Missouri lawmakers are looking at a proposal to require a special prosecutor in cases where charges or a complaint is filed against an officer involved in a shooting.
The measure follows several years of high profile incidents in which officers were acquitted after being charged in the deaths of African American men, notably the 2014 Michael Brown case in St. Louis.
The bill from House Democratic Minority Floor Leader Gail McCann Beatty of Kansas City is identical to one she sponsored last year which never received a hearing. She contends the measure would eliminate any conflict of interest stemming from close relationships between local prosecutors and law enforcement.
“That is the concern that the general public has, is that there is a conflict there because they work together” said McCann Beatty. “And quite frankly, I don’t think we want to put our prosecutors in that position, because they do rely on our police officers on a day-to-day basis to prosecute cases.”
The Proposal was heard by the House Crime Prevention and Public Safety Committee Tuesday.
Freshman Democratic Representative Bruce Franks Jr. of St. Louis mentioned that city went through 12 consecutive months of officer involved shootings during 2014 and 2015.
He noted all but one of them were handled by the local prosecutor, which led to protests, while the single case handed over to a special prosecutor was free of unrest.
Sarah Baker with the American Civil Liberties Union of Missouri says county prosecutors are ill equipped to bring cases against members of their law enforcement agencies.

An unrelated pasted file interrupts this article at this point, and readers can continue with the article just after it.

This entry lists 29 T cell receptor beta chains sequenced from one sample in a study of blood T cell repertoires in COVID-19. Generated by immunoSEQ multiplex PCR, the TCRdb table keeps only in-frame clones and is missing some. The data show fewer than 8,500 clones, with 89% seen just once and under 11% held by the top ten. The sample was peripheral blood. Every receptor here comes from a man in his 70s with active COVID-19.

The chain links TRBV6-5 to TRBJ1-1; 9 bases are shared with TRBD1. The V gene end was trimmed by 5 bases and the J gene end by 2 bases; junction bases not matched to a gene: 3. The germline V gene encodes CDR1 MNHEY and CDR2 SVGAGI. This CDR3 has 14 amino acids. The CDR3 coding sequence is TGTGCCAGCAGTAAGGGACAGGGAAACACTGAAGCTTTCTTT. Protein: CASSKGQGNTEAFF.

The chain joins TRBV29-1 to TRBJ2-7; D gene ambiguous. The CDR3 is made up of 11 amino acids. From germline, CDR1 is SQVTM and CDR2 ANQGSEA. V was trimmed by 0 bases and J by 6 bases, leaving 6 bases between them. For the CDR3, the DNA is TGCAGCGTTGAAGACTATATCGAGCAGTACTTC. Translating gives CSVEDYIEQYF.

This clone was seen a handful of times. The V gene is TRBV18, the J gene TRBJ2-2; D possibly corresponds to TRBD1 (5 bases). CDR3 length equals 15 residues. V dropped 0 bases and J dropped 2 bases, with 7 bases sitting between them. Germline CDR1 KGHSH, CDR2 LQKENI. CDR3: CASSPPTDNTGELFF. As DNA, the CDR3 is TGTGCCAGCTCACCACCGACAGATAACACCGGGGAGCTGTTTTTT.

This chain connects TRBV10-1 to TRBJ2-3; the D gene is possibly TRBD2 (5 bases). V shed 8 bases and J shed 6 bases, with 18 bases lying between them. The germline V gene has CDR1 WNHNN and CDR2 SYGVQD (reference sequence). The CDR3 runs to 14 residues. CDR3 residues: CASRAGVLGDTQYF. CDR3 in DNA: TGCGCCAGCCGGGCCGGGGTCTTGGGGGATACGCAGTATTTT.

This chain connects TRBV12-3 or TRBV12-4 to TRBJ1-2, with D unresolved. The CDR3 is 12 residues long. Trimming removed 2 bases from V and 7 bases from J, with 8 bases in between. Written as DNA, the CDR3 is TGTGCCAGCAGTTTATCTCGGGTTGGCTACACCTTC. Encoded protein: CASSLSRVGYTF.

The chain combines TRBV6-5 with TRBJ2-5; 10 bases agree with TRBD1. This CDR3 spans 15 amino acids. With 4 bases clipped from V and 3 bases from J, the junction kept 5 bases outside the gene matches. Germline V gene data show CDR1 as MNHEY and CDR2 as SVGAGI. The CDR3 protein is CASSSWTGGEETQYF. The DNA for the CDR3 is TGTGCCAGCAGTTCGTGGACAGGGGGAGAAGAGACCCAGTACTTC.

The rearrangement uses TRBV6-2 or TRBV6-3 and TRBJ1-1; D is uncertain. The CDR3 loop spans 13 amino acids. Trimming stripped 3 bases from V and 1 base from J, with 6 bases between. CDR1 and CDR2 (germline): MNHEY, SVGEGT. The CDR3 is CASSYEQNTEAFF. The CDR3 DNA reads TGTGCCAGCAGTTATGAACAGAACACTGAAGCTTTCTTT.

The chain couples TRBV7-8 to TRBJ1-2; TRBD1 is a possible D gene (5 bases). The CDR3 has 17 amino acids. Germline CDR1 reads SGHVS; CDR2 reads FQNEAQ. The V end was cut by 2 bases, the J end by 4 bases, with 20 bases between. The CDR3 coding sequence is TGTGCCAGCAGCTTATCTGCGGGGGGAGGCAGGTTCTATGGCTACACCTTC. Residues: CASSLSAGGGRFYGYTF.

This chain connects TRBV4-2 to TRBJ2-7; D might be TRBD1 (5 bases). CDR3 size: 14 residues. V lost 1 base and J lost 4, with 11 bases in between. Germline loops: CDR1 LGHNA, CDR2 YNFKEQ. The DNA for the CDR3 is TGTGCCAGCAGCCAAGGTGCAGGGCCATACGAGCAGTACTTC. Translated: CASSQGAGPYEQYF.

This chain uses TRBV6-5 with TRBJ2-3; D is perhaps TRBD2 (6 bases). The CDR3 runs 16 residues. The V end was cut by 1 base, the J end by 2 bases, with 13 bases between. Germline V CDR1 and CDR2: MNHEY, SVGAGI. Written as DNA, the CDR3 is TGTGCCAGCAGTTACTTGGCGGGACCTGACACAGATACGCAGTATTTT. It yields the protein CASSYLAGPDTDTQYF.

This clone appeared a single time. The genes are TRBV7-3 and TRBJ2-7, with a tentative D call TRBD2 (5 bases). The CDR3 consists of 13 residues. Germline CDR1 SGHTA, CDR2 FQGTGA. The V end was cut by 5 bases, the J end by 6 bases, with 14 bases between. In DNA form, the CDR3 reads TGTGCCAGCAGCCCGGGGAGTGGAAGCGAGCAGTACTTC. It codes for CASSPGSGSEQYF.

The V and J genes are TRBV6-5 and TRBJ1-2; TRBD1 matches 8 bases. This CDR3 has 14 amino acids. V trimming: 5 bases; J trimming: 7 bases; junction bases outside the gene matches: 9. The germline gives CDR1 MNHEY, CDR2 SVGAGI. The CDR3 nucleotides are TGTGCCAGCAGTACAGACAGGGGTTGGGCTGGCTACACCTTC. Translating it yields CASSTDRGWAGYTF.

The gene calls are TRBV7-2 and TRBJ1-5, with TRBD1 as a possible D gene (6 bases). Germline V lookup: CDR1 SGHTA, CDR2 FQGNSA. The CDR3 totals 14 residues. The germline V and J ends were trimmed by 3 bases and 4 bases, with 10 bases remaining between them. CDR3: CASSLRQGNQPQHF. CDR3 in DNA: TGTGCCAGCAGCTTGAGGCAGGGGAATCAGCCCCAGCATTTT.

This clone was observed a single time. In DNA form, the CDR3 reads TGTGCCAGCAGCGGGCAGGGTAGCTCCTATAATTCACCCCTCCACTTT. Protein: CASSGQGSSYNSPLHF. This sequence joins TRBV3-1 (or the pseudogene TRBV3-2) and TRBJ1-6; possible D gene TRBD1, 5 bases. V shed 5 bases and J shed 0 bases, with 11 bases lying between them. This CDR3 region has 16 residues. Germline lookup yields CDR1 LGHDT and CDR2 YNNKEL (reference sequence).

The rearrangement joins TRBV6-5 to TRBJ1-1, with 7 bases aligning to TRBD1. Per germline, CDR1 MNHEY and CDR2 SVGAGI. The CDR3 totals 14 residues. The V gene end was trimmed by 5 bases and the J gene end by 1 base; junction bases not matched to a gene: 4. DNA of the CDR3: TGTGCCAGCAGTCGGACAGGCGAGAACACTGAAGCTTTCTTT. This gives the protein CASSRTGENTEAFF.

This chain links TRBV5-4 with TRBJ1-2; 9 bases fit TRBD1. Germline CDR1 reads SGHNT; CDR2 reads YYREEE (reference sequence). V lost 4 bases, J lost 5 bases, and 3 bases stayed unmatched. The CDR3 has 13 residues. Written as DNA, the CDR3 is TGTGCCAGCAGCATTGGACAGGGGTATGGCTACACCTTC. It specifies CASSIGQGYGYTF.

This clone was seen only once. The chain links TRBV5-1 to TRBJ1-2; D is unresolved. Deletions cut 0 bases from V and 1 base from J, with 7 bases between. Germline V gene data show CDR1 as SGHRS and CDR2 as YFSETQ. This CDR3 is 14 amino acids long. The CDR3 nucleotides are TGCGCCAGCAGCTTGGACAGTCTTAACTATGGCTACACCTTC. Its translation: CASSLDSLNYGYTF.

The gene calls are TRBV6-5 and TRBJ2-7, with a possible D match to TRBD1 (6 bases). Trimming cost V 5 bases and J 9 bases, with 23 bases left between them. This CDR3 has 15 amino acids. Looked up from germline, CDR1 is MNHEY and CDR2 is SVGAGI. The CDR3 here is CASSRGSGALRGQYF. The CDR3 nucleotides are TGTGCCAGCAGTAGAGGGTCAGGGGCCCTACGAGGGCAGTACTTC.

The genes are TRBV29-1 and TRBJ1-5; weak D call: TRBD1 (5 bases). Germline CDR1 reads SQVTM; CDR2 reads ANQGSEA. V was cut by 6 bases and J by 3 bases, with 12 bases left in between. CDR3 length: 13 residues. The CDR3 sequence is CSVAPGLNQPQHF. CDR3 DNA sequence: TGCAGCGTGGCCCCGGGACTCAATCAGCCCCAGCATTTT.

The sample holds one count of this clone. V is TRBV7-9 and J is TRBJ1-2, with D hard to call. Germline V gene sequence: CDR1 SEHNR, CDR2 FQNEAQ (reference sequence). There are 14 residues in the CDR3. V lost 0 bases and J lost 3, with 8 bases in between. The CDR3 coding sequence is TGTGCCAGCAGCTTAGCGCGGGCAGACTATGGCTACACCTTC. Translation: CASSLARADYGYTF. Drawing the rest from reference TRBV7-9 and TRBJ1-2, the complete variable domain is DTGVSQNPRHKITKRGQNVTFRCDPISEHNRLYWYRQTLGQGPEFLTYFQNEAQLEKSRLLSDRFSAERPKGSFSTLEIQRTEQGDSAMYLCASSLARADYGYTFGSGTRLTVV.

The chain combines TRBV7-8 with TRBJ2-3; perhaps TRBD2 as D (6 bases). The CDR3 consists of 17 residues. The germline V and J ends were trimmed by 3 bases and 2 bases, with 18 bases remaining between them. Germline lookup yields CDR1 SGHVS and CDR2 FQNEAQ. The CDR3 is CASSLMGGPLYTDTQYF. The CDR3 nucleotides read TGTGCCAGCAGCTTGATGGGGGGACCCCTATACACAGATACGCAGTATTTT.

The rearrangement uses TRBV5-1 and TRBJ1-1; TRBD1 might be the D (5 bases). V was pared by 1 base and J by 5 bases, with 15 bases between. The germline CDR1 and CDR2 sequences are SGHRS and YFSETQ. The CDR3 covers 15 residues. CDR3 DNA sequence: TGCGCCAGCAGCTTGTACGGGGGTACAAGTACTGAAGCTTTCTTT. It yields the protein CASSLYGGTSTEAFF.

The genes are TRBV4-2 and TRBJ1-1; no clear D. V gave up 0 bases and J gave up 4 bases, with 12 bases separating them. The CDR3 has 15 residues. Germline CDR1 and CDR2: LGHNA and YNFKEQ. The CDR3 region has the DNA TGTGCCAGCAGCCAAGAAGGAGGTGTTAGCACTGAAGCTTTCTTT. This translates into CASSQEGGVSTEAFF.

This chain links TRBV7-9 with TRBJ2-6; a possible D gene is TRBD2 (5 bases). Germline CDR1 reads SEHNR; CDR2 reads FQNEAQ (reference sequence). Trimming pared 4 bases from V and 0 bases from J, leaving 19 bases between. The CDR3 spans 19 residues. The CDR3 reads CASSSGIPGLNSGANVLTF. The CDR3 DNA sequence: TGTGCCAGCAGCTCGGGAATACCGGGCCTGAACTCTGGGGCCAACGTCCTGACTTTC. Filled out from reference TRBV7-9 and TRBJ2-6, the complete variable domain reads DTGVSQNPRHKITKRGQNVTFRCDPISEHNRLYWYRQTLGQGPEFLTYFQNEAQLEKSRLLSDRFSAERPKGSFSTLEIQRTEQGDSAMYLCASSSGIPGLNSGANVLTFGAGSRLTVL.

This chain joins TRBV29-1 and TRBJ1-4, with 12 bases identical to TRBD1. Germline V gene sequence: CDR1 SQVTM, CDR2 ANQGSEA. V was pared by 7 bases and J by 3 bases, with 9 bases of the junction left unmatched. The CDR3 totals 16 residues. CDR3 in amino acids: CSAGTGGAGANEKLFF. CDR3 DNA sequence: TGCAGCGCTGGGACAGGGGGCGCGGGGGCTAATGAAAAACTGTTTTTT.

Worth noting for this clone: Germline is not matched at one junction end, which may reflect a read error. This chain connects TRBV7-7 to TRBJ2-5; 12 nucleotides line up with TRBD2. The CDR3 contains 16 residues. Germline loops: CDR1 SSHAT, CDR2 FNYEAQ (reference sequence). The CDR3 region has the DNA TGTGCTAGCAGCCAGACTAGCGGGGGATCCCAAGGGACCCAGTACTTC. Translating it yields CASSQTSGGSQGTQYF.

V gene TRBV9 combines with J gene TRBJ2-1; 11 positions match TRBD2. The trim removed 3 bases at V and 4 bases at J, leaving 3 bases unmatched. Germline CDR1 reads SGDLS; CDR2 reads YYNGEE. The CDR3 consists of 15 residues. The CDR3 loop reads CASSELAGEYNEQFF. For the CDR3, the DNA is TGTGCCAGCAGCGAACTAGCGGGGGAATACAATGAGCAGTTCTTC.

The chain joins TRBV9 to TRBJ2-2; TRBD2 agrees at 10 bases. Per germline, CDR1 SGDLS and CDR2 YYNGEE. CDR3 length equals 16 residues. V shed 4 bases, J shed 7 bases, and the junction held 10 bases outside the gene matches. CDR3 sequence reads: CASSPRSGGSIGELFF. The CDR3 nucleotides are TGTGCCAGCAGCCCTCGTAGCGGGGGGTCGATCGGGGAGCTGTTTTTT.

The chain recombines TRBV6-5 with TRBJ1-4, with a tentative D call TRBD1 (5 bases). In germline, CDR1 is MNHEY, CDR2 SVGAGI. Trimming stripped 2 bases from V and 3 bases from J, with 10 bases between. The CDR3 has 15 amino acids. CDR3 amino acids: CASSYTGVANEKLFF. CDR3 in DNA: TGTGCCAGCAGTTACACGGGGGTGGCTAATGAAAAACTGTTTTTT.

“It is bizarre to have a prosecutor and a police department working together, and then to have them investigate themselves” said Baker. “I think by removing the prosecutorial power from necessarily just that one area, then we’re creating a system in which justice can be better upheld.”
Supporters of the proposal think it brings more accountability to cases of officer involved shootings.
In opposition, Amy Fite with the Missouri Association of Prosecuting Attorneys contends the measure would diminish local control of prosecutions, and would be redundant.
“The proposal to strip local prosecutors of their ability to prosecute police involved shootings in unnecessary” said Fite. “In Missouri, there are ethical rules in place that prohibit prosecutors from handling cases where there is a conflict of interest. Every case a prosecutor handles is unique. And if a conflict of interest exists, then we already have the ability and the authority to go in and request that another attorney be appointed to prosecute the case.”
Fite also pushed back against the argument that local prosecutors have too close a relationship with law enforcement to objectively try officers. She said such as assumption means almost all cases would present a conflict of interest because prosecutors work closely with court employees and probation and parole officers, and often know large numbers of people who reside in their jurisdictions.
Franks Jr. took issue with a statement Fite made that the United States has the best judicial system in the world, saying “There are some people who would beg to differ.”
After the exchange, the Committee’s Republican chairman, Don Phillips of Kimberling City, made an effort to dispute Franks Jr.’s statement on America’s judicial standing.
“I think one of our committee member’s, you might want to take on the project of studying, and coming back to us with what criminal justice system outweighs the United States of America” said Phillips. “I’d love to see that country.”
The committee could vote on the proposal as early as next week.